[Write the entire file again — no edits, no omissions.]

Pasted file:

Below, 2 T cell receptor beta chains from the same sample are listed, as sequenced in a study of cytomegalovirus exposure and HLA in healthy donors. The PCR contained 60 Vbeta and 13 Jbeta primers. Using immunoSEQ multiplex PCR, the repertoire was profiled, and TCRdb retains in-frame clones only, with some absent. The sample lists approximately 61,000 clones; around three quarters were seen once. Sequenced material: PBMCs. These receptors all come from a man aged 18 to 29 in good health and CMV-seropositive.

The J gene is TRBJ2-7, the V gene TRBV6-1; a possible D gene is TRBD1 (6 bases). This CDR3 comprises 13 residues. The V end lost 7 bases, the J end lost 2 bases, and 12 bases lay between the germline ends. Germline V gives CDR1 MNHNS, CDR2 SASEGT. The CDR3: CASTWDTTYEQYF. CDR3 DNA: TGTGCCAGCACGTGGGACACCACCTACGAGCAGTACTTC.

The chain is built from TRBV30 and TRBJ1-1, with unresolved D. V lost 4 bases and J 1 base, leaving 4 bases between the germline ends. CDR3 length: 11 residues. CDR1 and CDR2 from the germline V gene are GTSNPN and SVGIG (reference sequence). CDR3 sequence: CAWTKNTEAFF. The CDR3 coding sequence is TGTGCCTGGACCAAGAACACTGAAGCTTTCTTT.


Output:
Below, 2 T cell receptor beta chains from the same sample are listed, as sequenced in a study of cytomegalovirus exposure and HLA in healthy donors. The PCR contained 60 Vbeta and 13 Jbeta primers. Using immunoSEQ multiplex PCR, the repertoire was profiled, and TCRdb retains in-frame clones only, with some absent. The sample lists approximately 61,000 clones; around three quarters were seen once. Sequenced material: PBMCs. These receptors all come from a man aged 18 to 29 in good health and CMV-seropositive.

The J gene is TRBJ2-7, the V gene TRBV6-1; a possible D gene is TRBD1 (6 bases). This CDR3 comprises 13 residues. The V end lost 7 bases, the J end lost 2 bases, and 12 bases lay between the germline ends. Germline V gives CDR1 MNHNS, CDR2 SASEGT. The CDR3: CASTWDTTYEQYF. CDR3 DNA: TGTGCCAGCACGTGGGACACCACCTACGAGCAGTACTTC.

The chain is built from TRBV30 and TRBJ1-1, with unresolved D. V lost 4 bases and J 1 base, leaving 4 bases between the germline ends. CDR3 length: 11 residues. CDR1 and CDR2 from the germline V gene are GTSNPN and SVGIG (reference sequence). CDR3 sequence: CAWTKNTEAFF. The CDR3 coding sequence is TGTGCCTGGACCAAGAACACTGAAGCTTTCTTT.